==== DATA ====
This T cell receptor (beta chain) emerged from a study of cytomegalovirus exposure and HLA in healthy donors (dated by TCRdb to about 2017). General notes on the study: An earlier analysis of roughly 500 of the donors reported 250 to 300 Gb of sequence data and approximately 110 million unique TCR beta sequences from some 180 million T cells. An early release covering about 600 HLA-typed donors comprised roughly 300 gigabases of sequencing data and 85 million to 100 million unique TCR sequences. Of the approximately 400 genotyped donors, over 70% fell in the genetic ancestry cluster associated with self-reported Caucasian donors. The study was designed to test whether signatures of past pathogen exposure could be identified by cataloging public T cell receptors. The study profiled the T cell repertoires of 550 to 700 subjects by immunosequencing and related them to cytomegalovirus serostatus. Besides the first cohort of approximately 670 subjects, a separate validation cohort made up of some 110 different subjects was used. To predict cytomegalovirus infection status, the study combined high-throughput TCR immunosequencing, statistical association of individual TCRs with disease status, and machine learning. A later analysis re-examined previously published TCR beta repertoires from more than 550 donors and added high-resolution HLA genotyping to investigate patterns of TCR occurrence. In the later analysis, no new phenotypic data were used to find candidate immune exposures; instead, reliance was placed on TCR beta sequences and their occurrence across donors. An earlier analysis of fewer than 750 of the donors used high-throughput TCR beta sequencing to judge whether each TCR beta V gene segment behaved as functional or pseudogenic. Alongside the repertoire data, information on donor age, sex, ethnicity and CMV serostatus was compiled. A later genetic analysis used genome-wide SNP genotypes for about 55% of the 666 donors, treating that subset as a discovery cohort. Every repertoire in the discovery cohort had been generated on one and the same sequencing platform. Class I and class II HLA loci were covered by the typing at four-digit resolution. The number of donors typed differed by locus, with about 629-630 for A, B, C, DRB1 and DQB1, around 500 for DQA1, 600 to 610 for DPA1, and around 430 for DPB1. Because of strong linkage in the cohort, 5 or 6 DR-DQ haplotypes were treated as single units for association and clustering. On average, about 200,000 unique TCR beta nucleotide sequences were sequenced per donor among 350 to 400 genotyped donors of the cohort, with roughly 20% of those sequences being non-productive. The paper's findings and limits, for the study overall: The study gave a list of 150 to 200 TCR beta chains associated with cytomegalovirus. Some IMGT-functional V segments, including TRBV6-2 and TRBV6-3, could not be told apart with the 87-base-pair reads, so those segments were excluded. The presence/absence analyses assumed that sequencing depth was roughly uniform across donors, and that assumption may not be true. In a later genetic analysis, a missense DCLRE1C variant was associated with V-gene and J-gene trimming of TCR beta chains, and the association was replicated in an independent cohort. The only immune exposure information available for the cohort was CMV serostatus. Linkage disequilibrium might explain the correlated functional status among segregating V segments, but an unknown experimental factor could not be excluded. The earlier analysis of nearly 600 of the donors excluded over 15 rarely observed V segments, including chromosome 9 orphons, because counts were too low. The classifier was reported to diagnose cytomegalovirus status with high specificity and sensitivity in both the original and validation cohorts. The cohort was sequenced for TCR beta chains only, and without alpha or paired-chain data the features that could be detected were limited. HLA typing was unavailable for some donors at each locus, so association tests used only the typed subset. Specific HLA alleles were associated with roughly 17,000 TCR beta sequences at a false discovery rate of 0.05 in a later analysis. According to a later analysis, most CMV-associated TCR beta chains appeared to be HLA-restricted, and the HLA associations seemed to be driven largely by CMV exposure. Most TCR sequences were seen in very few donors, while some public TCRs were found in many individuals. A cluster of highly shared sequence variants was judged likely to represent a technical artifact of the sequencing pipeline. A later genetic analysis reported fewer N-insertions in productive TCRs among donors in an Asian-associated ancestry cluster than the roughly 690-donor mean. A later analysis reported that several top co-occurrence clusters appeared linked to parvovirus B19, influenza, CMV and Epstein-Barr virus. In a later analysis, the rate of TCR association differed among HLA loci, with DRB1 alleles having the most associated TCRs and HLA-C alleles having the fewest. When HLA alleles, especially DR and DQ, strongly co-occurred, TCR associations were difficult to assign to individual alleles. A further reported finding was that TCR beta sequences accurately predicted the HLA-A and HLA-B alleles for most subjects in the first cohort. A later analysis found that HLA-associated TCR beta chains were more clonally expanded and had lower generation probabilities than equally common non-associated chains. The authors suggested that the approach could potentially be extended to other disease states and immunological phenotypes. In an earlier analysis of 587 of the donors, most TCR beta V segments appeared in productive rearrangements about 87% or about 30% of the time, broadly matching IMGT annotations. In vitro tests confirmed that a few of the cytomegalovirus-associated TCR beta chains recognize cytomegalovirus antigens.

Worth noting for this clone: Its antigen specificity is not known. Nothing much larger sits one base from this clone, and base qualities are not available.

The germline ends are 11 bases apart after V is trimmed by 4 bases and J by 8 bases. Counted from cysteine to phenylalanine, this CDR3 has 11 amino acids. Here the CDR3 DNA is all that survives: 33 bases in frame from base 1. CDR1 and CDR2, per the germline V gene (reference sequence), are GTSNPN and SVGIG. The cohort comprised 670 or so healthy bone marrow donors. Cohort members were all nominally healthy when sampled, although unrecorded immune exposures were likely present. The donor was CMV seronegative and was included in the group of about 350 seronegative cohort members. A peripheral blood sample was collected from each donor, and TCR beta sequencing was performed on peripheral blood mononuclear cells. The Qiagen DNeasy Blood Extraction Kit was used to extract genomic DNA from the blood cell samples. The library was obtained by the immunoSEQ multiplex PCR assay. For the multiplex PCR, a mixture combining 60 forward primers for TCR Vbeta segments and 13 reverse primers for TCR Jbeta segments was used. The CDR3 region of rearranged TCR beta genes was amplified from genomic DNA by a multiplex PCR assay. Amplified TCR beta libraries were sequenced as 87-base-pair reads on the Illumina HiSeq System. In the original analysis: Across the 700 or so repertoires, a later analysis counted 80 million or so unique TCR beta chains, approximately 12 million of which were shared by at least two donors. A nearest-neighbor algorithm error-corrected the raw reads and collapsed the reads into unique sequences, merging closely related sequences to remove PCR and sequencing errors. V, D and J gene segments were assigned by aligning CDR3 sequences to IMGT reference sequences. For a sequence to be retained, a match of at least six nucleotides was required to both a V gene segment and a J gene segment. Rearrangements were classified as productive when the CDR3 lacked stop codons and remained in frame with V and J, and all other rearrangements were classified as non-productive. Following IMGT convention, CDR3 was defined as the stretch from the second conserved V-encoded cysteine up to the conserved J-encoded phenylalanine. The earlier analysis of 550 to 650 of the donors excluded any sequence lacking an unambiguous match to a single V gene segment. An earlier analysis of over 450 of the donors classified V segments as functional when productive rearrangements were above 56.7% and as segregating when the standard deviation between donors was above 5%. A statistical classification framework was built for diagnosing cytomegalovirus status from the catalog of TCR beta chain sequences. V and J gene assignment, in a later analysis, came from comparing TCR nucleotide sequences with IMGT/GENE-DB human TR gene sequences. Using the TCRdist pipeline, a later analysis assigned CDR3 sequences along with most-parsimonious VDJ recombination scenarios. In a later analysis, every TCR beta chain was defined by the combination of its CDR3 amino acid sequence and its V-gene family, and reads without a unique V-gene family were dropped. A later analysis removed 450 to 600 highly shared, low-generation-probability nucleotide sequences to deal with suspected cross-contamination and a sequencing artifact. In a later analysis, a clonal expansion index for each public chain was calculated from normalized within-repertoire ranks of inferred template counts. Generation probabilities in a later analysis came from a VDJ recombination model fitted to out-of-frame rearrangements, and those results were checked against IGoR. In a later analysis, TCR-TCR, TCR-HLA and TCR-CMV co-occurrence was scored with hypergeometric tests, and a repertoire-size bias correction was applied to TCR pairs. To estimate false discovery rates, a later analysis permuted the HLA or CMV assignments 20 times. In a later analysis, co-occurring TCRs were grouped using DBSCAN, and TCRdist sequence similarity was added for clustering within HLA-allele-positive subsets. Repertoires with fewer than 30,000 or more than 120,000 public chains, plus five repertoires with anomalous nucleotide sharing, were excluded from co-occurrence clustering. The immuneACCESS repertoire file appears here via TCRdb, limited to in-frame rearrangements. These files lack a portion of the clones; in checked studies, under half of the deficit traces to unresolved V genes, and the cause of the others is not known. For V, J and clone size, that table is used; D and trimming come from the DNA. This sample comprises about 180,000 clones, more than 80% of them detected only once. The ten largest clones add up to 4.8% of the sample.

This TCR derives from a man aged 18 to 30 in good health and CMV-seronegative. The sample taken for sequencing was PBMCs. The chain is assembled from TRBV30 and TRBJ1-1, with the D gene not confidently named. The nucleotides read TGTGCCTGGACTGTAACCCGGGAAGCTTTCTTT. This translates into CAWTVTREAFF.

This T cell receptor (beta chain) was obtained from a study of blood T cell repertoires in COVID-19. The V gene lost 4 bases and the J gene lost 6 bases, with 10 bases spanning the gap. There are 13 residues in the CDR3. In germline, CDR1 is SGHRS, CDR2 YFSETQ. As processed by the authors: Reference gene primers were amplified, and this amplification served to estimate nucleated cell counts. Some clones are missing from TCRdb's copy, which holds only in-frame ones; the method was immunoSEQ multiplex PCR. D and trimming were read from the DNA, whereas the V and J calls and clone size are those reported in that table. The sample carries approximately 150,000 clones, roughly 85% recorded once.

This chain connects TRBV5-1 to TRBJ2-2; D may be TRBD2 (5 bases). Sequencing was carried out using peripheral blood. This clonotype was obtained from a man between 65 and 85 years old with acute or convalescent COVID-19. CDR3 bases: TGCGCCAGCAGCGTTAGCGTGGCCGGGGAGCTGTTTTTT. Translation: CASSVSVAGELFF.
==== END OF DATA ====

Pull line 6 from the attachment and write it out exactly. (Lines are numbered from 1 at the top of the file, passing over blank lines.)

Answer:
This chain connects TRBV5-1 to TRBJ2-2; D may be TRBD2 (5 bases). Sequencing was carried out using peripheral blood. This clonotype was obtained from a man between 65 and 85 years old with acute or convalescent COVID-19. CDR3 bases: TGCGCCAGCAGCGTTAGCGTGGCCGGGGAGCTGTTTTTT. Translation: CASSVSVAGELFF.